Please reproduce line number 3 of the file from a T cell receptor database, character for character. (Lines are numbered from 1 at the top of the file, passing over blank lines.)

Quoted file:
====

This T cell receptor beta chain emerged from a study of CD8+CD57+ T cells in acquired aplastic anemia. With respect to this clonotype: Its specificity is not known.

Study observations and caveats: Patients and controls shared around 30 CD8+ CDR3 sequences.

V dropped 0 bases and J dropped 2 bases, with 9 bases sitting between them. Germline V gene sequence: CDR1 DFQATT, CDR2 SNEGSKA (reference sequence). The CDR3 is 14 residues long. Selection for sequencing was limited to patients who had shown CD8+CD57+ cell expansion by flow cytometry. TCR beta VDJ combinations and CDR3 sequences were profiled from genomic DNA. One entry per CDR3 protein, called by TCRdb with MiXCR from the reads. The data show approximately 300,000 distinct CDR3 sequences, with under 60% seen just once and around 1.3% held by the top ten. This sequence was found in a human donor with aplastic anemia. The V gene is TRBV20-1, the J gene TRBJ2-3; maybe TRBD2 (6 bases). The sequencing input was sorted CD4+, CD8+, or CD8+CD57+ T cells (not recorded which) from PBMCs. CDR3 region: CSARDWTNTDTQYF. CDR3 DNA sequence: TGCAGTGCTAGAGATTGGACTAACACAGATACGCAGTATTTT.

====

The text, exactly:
V dropped 0 bases and J dropped 2 bases, with 9 bases sitting between them. Germline V gene sequence: CDR1 DFQATT, CDR2 SNEGSKA (reference sequence). The CDR3 is 14 residues long. Selection for sequencing was limited to patients who had shown CD8+CD57+ cell expansion by flow cytometry. TCR beta VDJ combinations and CDR3 sequences were profiled from genomic DNA. One entry per CDR3 protein, called by TCRdb with MiXCR from the reads. The data show approximately 300,000 distinct CDR3 sequences, with under 60% seen just once and around 1.3% held by the top ten. This sequence was found in a human donor with aplastic anemia. The V gene is TRBV20-1, the J gene TRBJ2-3; maybe TRBD2 (6 bases). The sequencing input was sorted CD4+, CD8+, or CD8+CD57+ T cells (not recorded which) from PBMCs. CDR3 region: CSARDWTNTDTQYF. CDR3 DNA sequence: TGCAGTGCTAGAGATTGGACTAACACAGATACGCAGTATTTT.